Too much water down the tube?

groundwater-pumpbp-1In 1940, the family of Stan Matlick of Bishop won a court decision called the Hillside Decree that limits groundwater pumping in the Bishop area to the amount used on Los Angeles-owned lands in what’s called the Bishop Cone. No groundwater is to be exported. This year, Mr. Matlick thinks the Los Angeles Department of Water and Power has pumped too much water.

Matlick checks the pumps on Bishop Cone and told the Inyo Water Department, Water Commission and Sierra Wave Media that three wells were pumping steadily in the Bishop area in December and January. Matlick said he believes there weren’t enough uses on the Bishop Cone for all that water. He believes some of it went down the aqueduct where it’s not supposed to go. Matlick said he was told DWP needed to pump during winter months to feed Farmer’s Ponds and Buckley Ponds. He said the ditch to Farmers’ Pond was dry, and he didn’t think more water was going to Buckley Ponds. Matlick said in the past little pumping has gone on during the winter.

Water Director Bob Harrington said that his Department checked with DWP officials who indicated they needed the pumped water for “stock water and for Buckley Pond.” In January, Harrington said it appeared there were not enough uses going on to justify the amount DWP was pumping. Harrington said Inyo requested that they turn off some pumps. He said DWP told his Department they would shut off one or more.

DWP Public Information Officer Chris Plakos said as of December 31st, LADWP had “delivered significantly more water to LADWP lands on the Bishop Cone than had been pumped plus the amount flowing from uncapped wells.” He said that since pumping on the Cone was “well within the provisions of the Water Agreement and Hillside Decree, two of the three wells on the Cone that have been operating continue to run.” Plakos said that in a “cooperative response to comments received, the third well was turned off.”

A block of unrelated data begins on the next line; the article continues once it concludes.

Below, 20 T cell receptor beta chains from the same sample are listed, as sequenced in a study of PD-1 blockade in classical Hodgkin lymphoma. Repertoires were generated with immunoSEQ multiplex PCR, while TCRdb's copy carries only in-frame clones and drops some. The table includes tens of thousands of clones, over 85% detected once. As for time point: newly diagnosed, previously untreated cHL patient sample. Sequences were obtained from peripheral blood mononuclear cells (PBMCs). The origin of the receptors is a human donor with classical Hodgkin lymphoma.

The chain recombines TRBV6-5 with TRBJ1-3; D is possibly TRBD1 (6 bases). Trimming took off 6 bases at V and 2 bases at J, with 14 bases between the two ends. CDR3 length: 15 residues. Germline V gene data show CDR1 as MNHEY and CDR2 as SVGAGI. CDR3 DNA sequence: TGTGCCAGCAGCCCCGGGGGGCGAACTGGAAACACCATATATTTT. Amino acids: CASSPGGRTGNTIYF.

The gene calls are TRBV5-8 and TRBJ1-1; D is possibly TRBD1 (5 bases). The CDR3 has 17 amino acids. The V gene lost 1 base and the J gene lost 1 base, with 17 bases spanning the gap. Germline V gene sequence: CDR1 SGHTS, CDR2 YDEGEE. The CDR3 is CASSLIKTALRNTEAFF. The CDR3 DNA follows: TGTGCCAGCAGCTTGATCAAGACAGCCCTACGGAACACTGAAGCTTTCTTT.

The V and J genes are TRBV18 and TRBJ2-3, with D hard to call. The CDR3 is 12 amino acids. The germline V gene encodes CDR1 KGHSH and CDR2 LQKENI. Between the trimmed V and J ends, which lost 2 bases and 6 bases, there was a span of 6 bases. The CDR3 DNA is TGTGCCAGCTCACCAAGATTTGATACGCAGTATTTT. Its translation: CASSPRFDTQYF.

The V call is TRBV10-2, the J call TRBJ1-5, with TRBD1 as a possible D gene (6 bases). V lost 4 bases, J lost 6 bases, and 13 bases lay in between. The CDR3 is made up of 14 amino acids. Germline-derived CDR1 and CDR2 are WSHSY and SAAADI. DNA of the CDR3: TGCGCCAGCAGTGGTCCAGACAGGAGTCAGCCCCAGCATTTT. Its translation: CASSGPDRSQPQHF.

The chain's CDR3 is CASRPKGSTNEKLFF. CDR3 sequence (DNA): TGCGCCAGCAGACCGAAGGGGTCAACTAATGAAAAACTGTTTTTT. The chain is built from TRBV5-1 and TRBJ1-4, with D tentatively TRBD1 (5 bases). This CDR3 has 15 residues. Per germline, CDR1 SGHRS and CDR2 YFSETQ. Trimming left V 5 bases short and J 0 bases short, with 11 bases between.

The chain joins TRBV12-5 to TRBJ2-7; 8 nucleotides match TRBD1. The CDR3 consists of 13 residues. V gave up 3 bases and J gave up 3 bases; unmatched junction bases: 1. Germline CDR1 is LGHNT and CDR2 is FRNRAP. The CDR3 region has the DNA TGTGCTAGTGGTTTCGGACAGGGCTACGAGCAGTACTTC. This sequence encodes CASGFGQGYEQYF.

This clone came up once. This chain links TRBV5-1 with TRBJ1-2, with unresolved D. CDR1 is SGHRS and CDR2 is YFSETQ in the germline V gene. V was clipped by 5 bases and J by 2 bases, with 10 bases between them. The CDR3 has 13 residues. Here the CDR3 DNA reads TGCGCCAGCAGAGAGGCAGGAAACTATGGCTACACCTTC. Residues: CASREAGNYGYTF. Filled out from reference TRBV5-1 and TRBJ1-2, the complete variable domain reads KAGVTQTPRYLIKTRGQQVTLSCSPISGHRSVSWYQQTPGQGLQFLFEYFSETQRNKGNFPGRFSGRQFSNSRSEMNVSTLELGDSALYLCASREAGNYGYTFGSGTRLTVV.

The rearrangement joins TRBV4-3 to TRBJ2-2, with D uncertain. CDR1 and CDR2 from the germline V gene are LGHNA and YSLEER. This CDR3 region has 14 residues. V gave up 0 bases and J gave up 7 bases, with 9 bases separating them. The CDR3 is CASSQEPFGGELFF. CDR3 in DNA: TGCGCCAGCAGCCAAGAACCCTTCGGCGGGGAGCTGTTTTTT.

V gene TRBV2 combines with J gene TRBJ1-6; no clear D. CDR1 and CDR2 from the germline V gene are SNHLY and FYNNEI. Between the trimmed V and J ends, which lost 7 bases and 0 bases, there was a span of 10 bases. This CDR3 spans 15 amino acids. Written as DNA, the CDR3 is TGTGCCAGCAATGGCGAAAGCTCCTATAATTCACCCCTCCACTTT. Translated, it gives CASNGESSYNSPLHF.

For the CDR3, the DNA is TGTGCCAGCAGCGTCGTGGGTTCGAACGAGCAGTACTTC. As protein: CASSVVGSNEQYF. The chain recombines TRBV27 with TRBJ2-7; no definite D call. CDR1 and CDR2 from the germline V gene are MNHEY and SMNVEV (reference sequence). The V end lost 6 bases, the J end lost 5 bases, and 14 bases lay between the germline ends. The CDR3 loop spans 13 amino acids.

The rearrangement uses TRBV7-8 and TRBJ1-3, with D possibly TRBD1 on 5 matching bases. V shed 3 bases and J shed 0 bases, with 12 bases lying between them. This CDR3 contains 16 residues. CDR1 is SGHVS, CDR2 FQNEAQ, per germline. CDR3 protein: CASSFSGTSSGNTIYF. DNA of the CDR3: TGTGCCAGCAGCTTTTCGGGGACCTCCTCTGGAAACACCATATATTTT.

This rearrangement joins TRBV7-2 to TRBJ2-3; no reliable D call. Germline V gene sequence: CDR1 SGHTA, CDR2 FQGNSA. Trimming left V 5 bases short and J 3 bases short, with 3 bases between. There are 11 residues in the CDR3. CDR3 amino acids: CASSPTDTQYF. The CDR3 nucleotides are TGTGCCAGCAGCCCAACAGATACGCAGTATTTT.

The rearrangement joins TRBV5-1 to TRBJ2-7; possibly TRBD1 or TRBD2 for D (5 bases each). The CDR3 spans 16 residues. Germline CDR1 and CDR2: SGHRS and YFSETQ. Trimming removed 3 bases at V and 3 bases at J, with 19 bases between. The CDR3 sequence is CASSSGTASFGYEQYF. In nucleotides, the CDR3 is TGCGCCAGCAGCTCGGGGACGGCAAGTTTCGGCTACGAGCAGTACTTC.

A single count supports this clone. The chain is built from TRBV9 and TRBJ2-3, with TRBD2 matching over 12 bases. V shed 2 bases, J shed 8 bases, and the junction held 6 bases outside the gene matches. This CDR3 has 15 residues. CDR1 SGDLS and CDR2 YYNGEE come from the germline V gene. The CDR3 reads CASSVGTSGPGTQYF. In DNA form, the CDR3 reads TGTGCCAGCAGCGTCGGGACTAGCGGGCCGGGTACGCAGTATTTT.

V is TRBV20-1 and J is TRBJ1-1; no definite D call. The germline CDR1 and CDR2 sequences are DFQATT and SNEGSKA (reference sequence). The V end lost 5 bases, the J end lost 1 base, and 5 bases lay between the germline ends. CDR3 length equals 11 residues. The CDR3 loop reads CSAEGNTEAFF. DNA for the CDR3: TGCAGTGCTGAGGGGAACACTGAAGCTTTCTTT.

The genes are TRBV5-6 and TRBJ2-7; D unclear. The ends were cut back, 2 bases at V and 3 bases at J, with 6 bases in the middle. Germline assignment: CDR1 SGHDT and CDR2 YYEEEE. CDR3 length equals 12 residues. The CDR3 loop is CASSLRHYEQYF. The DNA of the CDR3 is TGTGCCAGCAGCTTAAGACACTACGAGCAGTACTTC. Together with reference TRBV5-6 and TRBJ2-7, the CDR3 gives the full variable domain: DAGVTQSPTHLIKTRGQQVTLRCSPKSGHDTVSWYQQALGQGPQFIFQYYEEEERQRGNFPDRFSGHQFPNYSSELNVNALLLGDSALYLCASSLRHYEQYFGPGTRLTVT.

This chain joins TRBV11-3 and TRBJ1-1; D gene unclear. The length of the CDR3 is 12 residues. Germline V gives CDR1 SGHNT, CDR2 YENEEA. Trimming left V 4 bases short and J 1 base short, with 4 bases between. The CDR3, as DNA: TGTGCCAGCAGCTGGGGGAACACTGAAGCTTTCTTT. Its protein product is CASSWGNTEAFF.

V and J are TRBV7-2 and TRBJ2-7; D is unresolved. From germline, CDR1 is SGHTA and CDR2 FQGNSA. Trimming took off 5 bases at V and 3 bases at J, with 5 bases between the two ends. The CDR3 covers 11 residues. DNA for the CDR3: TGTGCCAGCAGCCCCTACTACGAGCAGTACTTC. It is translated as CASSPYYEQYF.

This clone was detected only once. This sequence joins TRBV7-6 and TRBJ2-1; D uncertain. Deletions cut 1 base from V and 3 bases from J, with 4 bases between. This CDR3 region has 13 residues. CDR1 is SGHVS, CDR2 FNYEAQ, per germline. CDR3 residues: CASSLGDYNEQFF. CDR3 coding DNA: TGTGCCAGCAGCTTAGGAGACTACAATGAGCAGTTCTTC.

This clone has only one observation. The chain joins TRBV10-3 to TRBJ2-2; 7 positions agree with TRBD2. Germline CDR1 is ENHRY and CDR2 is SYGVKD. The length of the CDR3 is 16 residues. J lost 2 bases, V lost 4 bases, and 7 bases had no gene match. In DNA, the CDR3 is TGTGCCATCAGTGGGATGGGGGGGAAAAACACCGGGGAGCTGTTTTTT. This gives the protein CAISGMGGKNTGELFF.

DWP conducts an annual audit of Bishop Cone water use and pumping to comply with the long-held court decree.

 

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7 Responses to Too much water down the tube?

  1. Alice Chan March 5, 2013 at 9:37 am #

    Thank you for being so alert, Stan!

     
  2. Daris March 5, 2013 at 9:41 am #

    At the March 1st L.A./Inyo Technical meeting it was agreed to turn on Laws well # 377 to supply stockwater in the amount of 20 acre feet of water. We were told that the solar pump/well/water supply was not furnishing enough stock water. DWP did not know what was wrong with the system so they wanted to turn on a off status well #377 to pump stock water.

     
  3. Daris March 5, 2013 at 11:07 am #

    I am not sure that the March 1st meeting was even a legal meeting. According to the LA/Inyo Co MOU page 5 it provides that the Technical Group SHALL be comprised of FIVE representatives selected by the County and FIVE representatives selecter by DWP. There was only ONE representative from the County and only TWO representatives from DWP.

     
  4. Jeremiah's stance March 5, 2013 at 11:37 am #

    I am sick of these vulture capitalist’s with their narrow minded interest when it comes to Owens valley water! With the drought’s on the rise and no real change or ideas to make people change the way they use this Vital resource, The valley will keep getting the short end of the stick if our Board Of Supervisors don’t wake up and make DWP look for alternatives.